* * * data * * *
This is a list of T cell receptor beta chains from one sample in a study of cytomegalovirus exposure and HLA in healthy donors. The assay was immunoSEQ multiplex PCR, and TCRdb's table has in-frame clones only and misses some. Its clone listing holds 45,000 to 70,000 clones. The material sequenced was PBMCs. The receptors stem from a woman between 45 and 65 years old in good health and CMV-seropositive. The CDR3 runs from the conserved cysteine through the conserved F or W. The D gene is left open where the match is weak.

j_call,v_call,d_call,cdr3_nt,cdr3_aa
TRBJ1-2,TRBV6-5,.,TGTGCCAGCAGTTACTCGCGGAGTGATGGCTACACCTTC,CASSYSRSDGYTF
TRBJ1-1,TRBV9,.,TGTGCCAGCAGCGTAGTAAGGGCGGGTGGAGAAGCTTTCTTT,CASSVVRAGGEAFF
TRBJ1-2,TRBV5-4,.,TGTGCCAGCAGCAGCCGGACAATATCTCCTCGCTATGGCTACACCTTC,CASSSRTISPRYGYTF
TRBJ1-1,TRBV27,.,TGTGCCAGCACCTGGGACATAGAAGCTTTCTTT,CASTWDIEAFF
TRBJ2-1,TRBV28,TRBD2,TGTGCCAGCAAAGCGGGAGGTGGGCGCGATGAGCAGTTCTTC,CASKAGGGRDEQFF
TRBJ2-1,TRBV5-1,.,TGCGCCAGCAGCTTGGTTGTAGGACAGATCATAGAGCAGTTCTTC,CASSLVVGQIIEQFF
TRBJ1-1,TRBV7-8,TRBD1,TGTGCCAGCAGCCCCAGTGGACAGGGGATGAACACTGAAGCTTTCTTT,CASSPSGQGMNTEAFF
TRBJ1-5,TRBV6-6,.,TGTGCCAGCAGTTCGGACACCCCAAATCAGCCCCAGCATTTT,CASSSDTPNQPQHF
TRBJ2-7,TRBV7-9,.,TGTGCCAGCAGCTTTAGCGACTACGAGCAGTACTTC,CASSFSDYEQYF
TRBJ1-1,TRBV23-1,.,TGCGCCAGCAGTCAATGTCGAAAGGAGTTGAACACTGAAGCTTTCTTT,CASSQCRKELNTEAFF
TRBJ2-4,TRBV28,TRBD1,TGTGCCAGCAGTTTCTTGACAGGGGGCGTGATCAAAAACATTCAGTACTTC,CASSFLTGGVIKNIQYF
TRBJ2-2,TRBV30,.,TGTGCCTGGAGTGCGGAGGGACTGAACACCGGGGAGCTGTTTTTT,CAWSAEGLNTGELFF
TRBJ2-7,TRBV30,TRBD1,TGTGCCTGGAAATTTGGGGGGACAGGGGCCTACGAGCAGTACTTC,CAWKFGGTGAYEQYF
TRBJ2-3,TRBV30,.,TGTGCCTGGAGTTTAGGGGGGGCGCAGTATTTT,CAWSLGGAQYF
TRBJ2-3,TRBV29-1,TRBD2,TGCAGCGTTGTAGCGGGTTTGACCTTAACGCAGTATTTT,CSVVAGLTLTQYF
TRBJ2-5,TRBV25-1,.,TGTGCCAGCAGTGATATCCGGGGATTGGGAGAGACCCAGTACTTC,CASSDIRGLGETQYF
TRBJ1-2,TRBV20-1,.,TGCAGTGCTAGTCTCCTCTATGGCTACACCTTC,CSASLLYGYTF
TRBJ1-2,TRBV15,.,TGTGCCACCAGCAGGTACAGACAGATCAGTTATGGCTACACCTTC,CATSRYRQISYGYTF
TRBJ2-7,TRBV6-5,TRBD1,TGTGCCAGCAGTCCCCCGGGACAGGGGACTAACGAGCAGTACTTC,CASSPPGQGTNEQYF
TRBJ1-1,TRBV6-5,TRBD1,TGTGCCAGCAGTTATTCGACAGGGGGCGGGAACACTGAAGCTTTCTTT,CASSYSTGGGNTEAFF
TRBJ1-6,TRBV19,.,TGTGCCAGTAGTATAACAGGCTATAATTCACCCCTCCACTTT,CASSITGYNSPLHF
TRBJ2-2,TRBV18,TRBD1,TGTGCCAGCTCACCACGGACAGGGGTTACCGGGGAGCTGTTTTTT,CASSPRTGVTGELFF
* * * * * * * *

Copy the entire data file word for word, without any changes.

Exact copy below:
This is a list of T cell receptor beta chains from one sample in a study of cytomegalovirus exposure and HLA in healthy donors. The assay was immunoSEQ multiplex PCR, and TCRdb's table has in-frame clones only and misses some. Its clone listing holds 45,000 to 70,000 clones. The material sequenced was PBMCs. The receptors stem from a woman between 45 and 65 years old in good health and CMV-seropositive. The CDR3 runs from the conserved cysteine through the conserved F or W. The D gene is left open where the match is weak.

j_call,v_call,d_call,cdr3_nt,cdr3_aa
TRBJ1-2,TRBV6-5,.,TGTGCCAGCAGTTACTCGCGGAGTGATGGCTACACCTTC,CASSYSRSDGYTF
TRBJ1-1,TRBV9,.,TGTGCCAGCAGCGTAGTAAGGGCGGGTGGAGAAGCTTTCTTT,CASSVVRAGGEAFF
TRBJ1-2,TRBV5-4,.,TGTGCCAGCAGCAGCCGGACAATATCTCCTCGCTATGGCTACACCTTC,CASSSRTISPRYGYTF
TRBJ1-1,TRBV27,.,TGTGCCAGCACCTGGGACATAGAAGCTTTCTTT,CASTWDIEAFF
TRBJ2-1,TRBV28,TRBD2,TGTGCCAGCAAAGCGGGAGGTGGGCGCGATGAGCAGTTCTTC,CASKAGGGRDEQFF
TRBJ2-1,TRBV5-1,.,TGCGCCAGCAGCTTGGTTGTAGGACAGATCATAGAGCAGTTCTTC,CASSLVVGQIIEQFF
TRBJ1-1,TRBV7-8,TRBD1,TGTGCCAGCAGCCCCAGTGGACAGGGGATGAACACTGAAGCTTTCTTT,CASSPSGQGMNTEAFF
TRBJ1-5,TRBV6-6,.,TGTGCCAGCAGTTCGGACACCCCAAATCAGCCCCAGCATTTT,CASSSDTPNQPQHF
TRBJ2-7,TRBV7-9,.,TGTGCCAGCAGCTTTAGCGACTACGAGCAGTACTTC,CASSFSDYEQYF
TRBJ1-1,TRBV23-1,.,TGCGCCAGCAGTCAATGTCGAAAGGAGTTGAACACTGAAGCTTTCTTT,CASSQCRKELNTEAFF
TRBJ2-4,TRBV28,TRBD1,TGTGCCAGCAGTTTCTTGACAGGGGGCGTGATCAAAAACATTCAGTACTTC,CASSFLTGGVIKNIQYF
TRBJ2-2,TRBV30,.,TGTGCCTGGAGTGCGGAGGGACTGAACACCGGGGAGCTGTTTTTT,CAWSAEGLNTGELFF
TRBJ2-7,TRBV30,TRBD1,TGTGCCTGGAAATTTGGGGGGACAGGGGCCTACGAGCAGTACTTC,CAWKFGGTGAYEQYF
TRBJ2-3,TRBV30,.,TGTGCCTGGAGTTTAGGGGGGGCGCAGTATTTT,CAWSLGGAQYF
TRBJ2-3,TRBV29-1,TRBD2,TGCAGCGTTGTAGCGGGTTTGACCTTAACGCAGTATTTT,CSVVAGLTLTQYF
TRBJ2-5,TRBV25-1,.,TGTGCCAGCAGTGATATCCGGGGATTGGGAGAGACCCAGTACTTC,CASSDIRGLGETQYF
TRBJ1-2,TRBV20-1,.,TGCAGTGCTAGTCTCCTCTATGGCTACACCTTC,CSASLLYGYTF
TRBJ1-2,TRBV15,.,TGTGCCACCAGCAGGTACAGACAGATCAGTTATGGCTACACCTTC,CATSRYRQISYGYTF
TRBJ2-7,TRBV6-5,TRBD1,TGTGCCAGCAGTCCCCCGGGACAGGGGACTAACGAGCAGTACTTC,CASSPPGQGTNEQYF
TRBJ1-1,TRBV6-5,TRBD1,TGTGCCAGCAGTTATTCGACAGGGGGCGGGAACACTGAAGCTTTCTTT,CASSYSTGGGNTEAFF
TRBJ1-6,TRBV19,.,TGTGCCAGTAGTATAACAGGCTATAATTCACCCCTCCACTTT,CASSITGYNSPLHF
TRBJ2-2,TRBV18,TRBD1,TGTGCCAGCTCACCACGGACAGGGGTTACCGGGGAGCTGTTTTTT,CASSPRTGVTGELFF